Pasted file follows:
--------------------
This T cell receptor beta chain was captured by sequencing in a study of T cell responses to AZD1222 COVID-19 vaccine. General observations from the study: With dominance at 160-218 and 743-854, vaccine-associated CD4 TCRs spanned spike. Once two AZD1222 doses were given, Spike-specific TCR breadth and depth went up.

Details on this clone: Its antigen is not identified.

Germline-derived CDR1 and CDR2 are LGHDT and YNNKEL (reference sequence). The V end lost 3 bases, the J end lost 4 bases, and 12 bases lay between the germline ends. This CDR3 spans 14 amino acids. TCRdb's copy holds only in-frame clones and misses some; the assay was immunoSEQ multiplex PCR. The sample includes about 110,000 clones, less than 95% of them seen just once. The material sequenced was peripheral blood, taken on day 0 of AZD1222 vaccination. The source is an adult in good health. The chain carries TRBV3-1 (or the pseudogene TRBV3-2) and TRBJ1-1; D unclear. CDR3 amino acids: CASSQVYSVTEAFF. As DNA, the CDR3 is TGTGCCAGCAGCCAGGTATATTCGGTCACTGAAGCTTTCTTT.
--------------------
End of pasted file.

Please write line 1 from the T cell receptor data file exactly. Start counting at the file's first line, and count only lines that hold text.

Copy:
This T cell receptor beta chain was captured by sequencing in a study of T cell responses to AZD1222 COVID-19 vaccine. General observations from the study: With dominance at 160-218 and 743-854, vaccine-associated CD4 TCRs spanned spike. Once two AZD1222 doses were given, Spike-specific TCR breadth and depth went up.